Comparison of Fracture Surface Properties in Natural and Artificially Generated Fractures in Crystalline Rock

Tuesday, 15 December 2015
Poster Hall (Moscone South)
Daniel Vogler1, Stuart Walsh2, Peter Bayer3 and Florian Amann3, (1)ETH Swiss Federal Institute of Technology Zurich, Zurich, Switzerland, (2)Stone Code Pty. Ltd., Sydney, Australia, (3)ETH Zurich, Department of Earth Sciences, Zurich, Switzerland
Appropriate descriptions of the mechanical, hydraulic and transport properties of rock fractures are crucial for accurate modelling of flow and transport processes. These properties are intrinsically coupled, related by the geometry of the fracture surface and the physical properties of the rock.
Understanding this coupling is of particular importance, for example, when stimulating naturally low-permeable rocks, e.g. in the development of Enhanced Geothermal Systems or EGS. Natural and stimulated fractures under high pressure are rarely open. Hence, in deep geological systems, the fracture topography becomes a major determinant for the permeability and normal and shear stiffness of the rock. However, due to the variability in natural media; limited accessibility; and the influence of transient mechanical deformation, exact characterization of fractures sampled from deep reservoirs is often difficult, if not impossible.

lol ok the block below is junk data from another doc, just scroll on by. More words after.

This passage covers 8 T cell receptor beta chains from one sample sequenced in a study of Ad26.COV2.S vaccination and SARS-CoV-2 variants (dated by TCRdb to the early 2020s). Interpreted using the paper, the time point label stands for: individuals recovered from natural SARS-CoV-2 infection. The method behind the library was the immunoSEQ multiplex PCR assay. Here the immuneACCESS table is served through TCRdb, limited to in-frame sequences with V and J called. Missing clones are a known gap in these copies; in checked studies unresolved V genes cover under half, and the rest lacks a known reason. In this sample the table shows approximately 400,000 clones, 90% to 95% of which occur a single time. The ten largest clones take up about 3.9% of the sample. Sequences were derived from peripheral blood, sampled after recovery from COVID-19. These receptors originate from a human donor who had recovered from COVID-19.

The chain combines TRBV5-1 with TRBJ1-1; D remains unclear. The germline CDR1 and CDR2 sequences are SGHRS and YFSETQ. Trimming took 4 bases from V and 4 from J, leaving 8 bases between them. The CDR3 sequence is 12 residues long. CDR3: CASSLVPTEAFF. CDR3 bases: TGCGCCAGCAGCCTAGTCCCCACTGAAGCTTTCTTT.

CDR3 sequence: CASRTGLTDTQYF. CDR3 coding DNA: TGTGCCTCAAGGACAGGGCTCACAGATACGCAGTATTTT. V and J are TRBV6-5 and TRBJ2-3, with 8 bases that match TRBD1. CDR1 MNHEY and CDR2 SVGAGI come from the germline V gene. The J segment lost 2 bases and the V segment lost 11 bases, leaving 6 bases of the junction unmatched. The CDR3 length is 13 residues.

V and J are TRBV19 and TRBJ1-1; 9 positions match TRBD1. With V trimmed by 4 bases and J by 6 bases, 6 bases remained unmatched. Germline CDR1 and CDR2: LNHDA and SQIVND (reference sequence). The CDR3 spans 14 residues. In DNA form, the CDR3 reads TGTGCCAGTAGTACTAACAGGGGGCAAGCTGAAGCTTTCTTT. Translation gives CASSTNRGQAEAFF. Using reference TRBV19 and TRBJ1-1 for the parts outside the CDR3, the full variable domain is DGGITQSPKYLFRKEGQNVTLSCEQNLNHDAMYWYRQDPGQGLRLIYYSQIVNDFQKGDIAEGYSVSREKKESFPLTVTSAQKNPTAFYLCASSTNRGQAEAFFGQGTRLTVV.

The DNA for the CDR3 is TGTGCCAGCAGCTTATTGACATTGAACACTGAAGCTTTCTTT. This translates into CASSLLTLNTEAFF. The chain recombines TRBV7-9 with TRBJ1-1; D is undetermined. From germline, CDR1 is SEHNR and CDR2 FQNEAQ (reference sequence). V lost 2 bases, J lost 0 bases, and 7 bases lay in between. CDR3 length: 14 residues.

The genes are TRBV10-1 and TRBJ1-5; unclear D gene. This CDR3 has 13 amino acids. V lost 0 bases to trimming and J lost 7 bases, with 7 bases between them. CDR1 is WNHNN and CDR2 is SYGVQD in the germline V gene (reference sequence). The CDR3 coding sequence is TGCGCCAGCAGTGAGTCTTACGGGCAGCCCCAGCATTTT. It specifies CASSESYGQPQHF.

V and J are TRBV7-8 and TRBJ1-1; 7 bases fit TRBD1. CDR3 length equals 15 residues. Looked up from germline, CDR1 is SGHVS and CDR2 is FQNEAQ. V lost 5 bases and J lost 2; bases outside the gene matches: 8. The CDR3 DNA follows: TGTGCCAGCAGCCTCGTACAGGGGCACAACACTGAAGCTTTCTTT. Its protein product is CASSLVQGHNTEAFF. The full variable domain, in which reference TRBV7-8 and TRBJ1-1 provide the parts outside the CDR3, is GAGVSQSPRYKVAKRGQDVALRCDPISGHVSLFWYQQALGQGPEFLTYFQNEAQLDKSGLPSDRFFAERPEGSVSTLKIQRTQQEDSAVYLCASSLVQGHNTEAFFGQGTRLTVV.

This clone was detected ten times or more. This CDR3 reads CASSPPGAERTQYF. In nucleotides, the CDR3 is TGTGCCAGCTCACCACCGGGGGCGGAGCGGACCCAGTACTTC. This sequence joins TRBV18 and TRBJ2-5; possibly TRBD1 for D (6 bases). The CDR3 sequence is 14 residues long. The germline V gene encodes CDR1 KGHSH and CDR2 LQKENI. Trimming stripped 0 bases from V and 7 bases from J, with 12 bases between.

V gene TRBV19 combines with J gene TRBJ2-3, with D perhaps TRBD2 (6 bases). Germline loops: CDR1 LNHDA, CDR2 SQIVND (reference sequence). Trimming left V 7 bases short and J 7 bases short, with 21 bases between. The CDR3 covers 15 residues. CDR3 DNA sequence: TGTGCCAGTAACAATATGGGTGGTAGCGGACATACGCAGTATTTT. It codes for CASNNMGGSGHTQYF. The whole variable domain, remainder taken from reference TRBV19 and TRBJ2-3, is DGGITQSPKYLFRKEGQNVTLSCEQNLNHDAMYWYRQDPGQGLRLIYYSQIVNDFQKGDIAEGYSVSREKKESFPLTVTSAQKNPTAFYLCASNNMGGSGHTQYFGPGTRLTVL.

Instead, laboratory-scale investigations are often used as a proxy to provide insight into characteristic properties, and realistic value ranges for particular fracture properties, from which model parameters can be derived. However, the properties of fractures used laboratory studies depend on many factors: sample size, fracture origin and sampling methods, etc ... which poses the question: What experimental bias is introduced in such artificially generated samples?

In this presentation, we discuss a study comparing the properties of naturally and artificially generated rock fractures. The natural fractures were gathered by overcoring pre-existing fractures in otherwise intact granite samples obtained at depth, while the artificial fractures were generated from the same samples by Brazilian tests performed on intact sub-cores. We characterize and compare the topography of the various fracture types: both natural and artificial, and Mode I and Mode II fractures are considered. Fracture damage during cyclic loading of multiple samples is also presented and the influence of crack propagation on surface topography is investigated. We report results that illustrate the differences in surface roughness with impact on fluid flow, aperture and strength, as well as the scaling of fracture topography with samples of various sizes.